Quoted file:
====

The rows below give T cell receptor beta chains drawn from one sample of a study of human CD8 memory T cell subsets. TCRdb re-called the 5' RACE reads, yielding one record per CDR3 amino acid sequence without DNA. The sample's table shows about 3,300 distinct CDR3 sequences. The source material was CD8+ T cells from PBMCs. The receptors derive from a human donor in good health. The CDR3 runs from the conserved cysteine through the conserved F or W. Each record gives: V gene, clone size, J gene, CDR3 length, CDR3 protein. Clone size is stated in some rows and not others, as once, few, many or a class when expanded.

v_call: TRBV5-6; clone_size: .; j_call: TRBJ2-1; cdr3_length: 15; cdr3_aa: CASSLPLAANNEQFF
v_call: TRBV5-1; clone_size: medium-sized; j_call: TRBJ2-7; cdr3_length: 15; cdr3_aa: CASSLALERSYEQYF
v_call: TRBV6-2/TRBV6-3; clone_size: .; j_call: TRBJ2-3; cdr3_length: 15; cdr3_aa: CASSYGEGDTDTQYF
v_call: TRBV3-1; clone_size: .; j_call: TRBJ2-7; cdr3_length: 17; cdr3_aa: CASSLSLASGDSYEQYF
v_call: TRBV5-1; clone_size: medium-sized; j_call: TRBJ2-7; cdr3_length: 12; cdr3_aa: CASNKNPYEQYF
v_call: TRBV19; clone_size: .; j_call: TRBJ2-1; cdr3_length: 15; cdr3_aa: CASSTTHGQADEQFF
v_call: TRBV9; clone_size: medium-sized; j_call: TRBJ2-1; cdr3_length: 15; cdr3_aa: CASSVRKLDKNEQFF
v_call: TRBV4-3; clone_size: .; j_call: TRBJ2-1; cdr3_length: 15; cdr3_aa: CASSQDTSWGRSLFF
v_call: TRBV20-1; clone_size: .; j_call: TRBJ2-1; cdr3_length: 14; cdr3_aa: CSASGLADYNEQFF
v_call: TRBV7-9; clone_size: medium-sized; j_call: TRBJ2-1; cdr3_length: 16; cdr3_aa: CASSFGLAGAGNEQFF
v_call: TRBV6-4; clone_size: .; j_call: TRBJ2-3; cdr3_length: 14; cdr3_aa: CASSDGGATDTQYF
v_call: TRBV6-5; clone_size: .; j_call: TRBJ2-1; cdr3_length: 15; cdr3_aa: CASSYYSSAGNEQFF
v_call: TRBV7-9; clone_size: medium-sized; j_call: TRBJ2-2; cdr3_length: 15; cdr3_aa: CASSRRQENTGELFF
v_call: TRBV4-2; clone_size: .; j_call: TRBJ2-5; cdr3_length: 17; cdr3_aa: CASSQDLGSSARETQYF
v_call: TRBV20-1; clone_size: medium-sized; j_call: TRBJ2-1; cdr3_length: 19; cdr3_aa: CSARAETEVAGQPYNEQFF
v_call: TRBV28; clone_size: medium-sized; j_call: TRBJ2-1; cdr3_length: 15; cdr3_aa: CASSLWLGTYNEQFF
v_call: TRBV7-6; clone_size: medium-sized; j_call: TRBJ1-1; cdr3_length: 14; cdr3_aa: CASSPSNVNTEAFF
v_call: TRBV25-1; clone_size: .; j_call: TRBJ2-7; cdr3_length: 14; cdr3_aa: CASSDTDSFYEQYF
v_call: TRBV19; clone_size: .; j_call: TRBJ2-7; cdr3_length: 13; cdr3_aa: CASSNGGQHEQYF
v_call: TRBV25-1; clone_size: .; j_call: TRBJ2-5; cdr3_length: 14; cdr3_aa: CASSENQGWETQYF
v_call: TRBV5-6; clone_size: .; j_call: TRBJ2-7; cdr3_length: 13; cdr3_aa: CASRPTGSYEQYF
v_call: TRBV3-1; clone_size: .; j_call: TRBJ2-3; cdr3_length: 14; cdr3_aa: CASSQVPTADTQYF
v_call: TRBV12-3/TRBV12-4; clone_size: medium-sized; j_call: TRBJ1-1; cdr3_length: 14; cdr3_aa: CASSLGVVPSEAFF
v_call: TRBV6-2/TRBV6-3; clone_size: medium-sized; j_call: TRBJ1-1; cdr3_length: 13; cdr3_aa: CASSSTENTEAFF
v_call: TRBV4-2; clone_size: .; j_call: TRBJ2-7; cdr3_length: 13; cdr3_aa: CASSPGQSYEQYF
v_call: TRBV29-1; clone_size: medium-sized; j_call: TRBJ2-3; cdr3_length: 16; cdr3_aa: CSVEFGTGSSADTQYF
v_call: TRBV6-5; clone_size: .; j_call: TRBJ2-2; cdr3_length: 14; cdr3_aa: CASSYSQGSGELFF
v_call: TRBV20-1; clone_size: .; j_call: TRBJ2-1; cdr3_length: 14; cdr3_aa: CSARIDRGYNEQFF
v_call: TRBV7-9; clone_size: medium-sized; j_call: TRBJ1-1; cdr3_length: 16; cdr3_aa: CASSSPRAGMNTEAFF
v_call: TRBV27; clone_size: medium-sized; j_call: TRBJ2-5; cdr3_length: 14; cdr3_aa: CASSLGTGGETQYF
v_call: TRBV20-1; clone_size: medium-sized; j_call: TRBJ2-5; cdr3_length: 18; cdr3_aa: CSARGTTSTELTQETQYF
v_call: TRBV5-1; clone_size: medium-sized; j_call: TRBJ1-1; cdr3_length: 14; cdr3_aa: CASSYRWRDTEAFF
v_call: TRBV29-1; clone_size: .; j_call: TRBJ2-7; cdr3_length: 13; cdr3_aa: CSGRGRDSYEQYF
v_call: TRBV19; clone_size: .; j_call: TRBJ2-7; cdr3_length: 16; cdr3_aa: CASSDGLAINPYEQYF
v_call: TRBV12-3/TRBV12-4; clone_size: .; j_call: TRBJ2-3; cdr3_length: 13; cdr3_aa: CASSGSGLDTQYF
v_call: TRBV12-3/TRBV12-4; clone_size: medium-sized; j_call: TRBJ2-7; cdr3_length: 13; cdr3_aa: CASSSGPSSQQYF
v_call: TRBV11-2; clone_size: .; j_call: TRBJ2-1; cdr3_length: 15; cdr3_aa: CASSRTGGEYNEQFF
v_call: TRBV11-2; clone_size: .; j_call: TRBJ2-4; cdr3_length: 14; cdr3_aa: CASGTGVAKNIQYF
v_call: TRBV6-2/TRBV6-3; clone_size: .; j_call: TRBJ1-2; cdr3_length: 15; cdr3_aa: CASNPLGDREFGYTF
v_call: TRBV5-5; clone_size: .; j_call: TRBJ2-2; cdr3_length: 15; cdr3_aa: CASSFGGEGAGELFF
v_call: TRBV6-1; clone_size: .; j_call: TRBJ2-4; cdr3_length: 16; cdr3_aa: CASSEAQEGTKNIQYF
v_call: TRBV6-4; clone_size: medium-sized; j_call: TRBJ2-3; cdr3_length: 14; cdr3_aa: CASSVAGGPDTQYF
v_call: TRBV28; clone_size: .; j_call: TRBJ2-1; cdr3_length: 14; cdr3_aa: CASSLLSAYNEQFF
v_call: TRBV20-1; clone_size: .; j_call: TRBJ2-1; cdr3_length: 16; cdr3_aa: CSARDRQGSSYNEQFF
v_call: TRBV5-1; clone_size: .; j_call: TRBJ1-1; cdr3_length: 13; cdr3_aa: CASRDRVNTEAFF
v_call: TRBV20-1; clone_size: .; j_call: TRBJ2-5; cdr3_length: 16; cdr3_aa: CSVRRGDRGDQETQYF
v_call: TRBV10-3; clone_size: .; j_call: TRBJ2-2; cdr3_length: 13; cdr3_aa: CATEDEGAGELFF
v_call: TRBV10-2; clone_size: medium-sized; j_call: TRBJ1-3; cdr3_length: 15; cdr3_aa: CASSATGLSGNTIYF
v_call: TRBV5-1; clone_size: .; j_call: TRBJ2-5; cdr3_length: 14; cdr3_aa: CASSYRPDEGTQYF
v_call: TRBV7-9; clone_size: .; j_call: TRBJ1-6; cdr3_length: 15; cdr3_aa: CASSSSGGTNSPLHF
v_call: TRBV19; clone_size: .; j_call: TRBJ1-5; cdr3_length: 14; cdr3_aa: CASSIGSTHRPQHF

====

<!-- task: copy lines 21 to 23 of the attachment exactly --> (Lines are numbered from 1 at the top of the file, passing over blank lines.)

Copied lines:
v_call: TRBV25-1; clone_size: .; j_call: TRBJ2-5; cdr3_length: 14; cdr3_aa: CASSENQGWETQYF
v_call: TRBV5-6; clone_size: .; j_call: TRBJ2-7; cdr3_length: 13; cdr3_aa: CASRPTGSYEQYF
v_call: TRBV3-1; clone_size: .; j_call: TRBJ2-3; cdr3_length: 14; cdr3_aa: CASSQVPTADTQYF